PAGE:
What's in your bag? Jim Storer

What's in your bag? Jim Storer

From:  
Deputy Editor Sophie Gibson spoke to freelance Nuclear Project Engineer Jim Storer, about what he carries around

In the second edition of 'what's in your bag?' I chatted to IPSE member Jim Storer about what projects he's working on, what his job involves, and most importantly, what he carries around each day. I've also included some insight into The Berkeley Waste Vaults - part of the first nuclear site to undergo decommissioning in the UK. Thank you to Jim for taking some time out of his schedule to talk to me.

 

Jim Storer, IPSE member since 2013

Location: Bristol

Current Occupation: Project Engineer

How would you describe yourself: Freelancer

How many yesars of experience do you have in your field: 15

 

Current project – decommissioning projects in the nuclear industry

Decommissioning old nuclear reactors can be quite a time-consuming task. Many of the early reactors across the UK are undergoing this process right now as the generation of plants created in the fifties and sixties are getting to the end of their life cycle.

I’m currently working with Magnox. Projects can take a year to 18 months, much of which will be spent designing and manufacturing new equipment.

I spend quite a bit of time working on the Berkeley Vaults Projects. The vaults are a large legacy underground waste storage facility. Projects are currently underway to retrieve the waste from the vaults and package in containers for interim storage on site.

The Berkeley Waste Vaults

Between 1962 and 1989 the Berkeley nuclear power plant in Gloucestershire generated 43 TWh of electricity. The waste products from this site were buried underground in vaults.

In 2010 the nuclear reactors at Berkeley became the first in the UK to be placed into Safestore (a passive state) while the site is cleared. This process will take an estimated 65 years and the reactors will start to be dismantled in 2074.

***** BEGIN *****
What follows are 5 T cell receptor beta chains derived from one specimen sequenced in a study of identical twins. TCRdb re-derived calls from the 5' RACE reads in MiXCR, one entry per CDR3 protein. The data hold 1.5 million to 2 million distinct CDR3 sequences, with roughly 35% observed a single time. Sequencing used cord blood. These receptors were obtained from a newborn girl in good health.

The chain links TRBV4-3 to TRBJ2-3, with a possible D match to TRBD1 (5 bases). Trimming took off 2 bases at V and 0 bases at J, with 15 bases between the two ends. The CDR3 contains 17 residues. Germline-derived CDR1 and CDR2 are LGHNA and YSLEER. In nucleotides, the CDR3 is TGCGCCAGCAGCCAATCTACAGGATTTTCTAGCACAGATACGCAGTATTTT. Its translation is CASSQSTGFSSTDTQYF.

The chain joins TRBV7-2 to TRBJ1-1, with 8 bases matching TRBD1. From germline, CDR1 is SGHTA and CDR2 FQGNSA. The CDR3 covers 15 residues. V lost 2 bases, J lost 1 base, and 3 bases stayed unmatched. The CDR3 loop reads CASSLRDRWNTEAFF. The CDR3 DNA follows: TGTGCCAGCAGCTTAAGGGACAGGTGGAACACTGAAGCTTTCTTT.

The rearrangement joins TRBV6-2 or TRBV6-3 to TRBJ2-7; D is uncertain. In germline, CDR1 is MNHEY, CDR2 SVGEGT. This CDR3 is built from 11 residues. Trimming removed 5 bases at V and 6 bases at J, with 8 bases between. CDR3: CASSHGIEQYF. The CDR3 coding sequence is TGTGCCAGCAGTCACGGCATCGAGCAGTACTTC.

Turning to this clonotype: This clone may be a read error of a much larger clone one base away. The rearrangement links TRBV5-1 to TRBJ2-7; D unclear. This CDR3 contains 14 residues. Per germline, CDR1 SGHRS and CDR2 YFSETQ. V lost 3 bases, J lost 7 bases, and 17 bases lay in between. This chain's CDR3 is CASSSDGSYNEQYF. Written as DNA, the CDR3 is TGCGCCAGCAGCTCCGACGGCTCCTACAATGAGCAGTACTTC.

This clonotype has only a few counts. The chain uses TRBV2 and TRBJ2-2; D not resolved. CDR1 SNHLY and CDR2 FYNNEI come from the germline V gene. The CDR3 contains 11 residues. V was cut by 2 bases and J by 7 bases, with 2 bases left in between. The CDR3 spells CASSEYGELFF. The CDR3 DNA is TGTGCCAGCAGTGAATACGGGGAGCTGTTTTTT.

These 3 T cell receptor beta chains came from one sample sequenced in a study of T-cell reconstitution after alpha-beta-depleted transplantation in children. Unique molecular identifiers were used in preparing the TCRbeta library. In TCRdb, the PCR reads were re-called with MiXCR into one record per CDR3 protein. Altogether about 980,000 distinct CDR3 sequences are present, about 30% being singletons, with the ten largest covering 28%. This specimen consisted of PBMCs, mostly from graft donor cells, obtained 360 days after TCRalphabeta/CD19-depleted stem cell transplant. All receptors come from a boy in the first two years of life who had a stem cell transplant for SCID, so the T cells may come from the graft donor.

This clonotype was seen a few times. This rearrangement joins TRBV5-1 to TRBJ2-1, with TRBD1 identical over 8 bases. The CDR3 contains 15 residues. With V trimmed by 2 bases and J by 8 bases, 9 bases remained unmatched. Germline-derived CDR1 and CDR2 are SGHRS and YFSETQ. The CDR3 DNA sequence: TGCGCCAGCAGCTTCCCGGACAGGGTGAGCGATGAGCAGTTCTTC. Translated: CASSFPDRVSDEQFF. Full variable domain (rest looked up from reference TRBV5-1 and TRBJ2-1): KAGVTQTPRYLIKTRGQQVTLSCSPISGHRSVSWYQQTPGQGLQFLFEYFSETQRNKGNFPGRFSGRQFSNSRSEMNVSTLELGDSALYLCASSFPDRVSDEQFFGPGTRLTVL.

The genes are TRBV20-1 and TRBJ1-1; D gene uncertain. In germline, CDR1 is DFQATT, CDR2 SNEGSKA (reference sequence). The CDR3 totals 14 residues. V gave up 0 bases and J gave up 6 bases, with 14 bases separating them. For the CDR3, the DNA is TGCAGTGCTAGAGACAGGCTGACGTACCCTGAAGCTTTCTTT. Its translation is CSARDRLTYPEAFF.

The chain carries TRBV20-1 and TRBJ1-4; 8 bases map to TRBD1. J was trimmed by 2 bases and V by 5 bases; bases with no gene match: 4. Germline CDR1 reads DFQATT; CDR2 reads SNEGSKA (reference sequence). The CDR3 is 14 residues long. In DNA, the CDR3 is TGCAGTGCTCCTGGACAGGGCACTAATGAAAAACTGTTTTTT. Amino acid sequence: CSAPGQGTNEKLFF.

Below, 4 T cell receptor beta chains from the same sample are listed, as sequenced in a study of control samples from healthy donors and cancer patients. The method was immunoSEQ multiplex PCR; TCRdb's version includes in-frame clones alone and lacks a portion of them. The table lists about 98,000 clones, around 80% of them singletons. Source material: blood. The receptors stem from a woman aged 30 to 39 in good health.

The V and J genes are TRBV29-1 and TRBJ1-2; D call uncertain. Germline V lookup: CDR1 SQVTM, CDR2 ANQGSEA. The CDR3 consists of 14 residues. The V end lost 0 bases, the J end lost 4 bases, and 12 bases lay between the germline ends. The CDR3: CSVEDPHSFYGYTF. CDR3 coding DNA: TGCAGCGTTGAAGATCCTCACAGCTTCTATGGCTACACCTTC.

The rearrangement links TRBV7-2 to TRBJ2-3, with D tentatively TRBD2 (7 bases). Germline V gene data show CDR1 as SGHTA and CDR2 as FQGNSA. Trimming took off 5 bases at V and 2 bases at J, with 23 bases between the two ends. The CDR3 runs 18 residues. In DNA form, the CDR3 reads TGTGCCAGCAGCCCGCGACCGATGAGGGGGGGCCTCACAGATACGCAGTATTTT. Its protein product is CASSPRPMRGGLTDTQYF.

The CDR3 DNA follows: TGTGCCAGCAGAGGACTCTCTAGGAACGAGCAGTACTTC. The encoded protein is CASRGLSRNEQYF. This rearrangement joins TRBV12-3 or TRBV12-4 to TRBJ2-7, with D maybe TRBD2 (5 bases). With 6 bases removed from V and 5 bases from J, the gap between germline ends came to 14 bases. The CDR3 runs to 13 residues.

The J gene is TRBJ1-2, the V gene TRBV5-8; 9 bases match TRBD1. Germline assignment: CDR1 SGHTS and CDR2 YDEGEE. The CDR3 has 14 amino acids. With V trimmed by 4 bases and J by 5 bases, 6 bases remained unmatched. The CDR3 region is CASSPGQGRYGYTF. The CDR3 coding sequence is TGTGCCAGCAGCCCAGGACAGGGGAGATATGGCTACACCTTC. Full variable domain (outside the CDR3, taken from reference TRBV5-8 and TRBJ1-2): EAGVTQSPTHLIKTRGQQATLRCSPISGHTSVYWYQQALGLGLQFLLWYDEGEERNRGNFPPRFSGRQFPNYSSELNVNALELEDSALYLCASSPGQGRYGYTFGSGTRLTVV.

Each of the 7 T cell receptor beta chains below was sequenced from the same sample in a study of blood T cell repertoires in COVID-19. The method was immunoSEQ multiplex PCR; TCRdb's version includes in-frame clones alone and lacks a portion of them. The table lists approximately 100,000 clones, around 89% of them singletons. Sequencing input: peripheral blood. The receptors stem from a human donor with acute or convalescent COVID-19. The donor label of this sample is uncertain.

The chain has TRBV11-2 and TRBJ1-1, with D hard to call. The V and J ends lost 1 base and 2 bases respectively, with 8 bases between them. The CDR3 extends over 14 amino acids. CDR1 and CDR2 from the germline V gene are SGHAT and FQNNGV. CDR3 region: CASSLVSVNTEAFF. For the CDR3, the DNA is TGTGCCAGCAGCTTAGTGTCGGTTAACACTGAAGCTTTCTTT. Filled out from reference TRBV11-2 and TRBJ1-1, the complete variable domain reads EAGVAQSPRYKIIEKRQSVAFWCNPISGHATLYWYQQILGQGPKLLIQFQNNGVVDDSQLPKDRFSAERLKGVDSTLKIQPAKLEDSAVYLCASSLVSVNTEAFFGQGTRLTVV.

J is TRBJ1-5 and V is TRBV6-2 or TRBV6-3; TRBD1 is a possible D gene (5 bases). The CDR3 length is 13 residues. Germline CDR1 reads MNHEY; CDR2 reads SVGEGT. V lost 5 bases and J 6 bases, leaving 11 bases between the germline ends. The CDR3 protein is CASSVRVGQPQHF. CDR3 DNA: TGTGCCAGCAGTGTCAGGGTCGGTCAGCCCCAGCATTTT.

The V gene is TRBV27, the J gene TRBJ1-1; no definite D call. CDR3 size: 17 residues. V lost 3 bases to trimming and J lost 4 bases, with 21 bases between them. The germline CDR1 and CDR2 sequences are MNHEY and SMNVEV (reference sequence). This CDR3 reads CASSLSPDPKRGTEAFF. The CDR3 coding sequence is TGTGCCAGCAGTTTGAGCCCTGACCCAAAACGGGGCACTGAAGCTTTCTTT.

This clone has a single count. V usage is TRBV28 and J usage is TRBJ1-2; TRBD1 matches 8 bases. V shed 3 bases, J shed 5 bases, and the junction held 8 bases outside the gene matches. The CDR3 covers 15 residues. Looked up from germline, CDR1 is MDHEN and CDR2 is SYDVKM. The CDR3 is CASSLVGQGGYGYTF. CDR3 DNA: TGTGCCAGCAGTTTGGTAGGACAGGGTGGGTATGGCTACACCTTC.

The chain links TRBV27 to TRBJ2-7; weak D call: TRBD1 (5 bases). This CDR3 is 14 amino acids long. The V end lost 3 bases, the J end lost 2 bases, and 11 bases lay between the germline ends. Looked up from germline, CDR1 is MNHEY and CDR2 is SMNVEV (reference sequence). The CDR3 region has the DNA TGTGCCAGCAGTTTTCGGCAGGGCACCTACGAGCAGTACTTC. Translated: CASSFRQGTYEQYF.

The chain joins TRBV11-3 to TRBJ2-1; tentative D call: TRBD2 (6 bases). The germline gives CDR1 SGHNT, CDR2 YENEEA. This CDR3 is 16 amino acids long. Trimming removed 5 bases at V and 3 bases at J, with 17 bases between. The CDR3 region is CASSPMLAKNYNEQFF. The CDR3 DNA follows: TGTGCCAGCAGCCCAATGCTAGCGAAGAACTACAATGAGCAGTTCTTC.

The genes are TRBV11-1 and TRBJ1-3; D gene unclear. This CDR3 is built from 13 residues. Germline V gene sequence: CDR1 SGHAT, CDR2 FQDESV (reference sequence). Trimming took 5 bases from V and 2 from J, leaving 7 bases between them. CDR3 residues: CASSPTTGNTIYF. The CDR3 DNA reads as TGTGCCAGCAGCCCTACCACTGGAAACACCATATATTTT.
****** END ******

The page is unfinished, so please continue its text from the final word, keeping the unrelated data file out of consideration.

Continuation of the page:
Dealing with the waste in the vaults is a large part of the process, as there is a unique mix of waste from the reactor and from the nearby labs. All of this must be carefully stored so as not to affect the environment. The process of solving the long-term storage problem has involved years of testing.

 

So, what's in your bag?

Laptop – an old 15in Acer

My laptop is six years old now, so getting on a bit. I need to upgrade it really, but it does the job. I have to write up a lot of reports in Word, Excel and other Office programs. Most of my days are spent doing these. Occasionally I’m asked to go to site to support some of the operational plant.

Phone – Samsung Galaxy Note 4

I chose this phone because it’s big enough to look up data sheets and other technical information on the move or in meetings. If I’m on site, it’s quite fiddly to get out my laptop. On the phone I can quickly bring up big datasheets or technical documents and check information as I’m going (and sound knowledgeable).

Backup battery – ANKER – 2nd gen Astro E7

When searching for one of these online, I chose the biggest one I could find. It actually would just about fit in your back pocket, and when it’s in the backpack I don’t notice the weight at all. But it’s big on power – I can charge my phone or laptop so many times using this. It’s a brilliant product and probably the most important thing I carry around with me as it means I can work for long periods, anywhere. In industrial settings you don’t often get plug sockets, and on the move I can work and never worry about running out of power.

Torch – a really cheap LED one from Tesco

As you can see, I chose a bog standard one. It’s important to carry it around though as I’m often working in the dark, and if I open up a panel I need to know what I’m looking at inside. Things would be quite difficult without it!

Laser distance tool – Bosch PLR 15m

This is very useful when I’m on site because you don’t need someone to hold the other end of the tape. You just point and the laser shoots out and you can instantly see the distance between objects. It’s great for quickly checking dimensions of transit routes and even better when access is difficult and you need to measure heights. No need for awkward stepladders.

Hi-vis vest

This is a requirement in my line of work. If I forget it there’s always the option to borrow one from the gatehouse, but it’s nice to carry around your own.

Lunch – the most important bit

I would definitely refer to myself as a hungry bear – I do love my lunches. Some days it’s sandwiches, but the best days are when I have last night’s leftovers. My favourite I’d say would be a classic spag bol, but I recently had coq au vin and that was brilliant.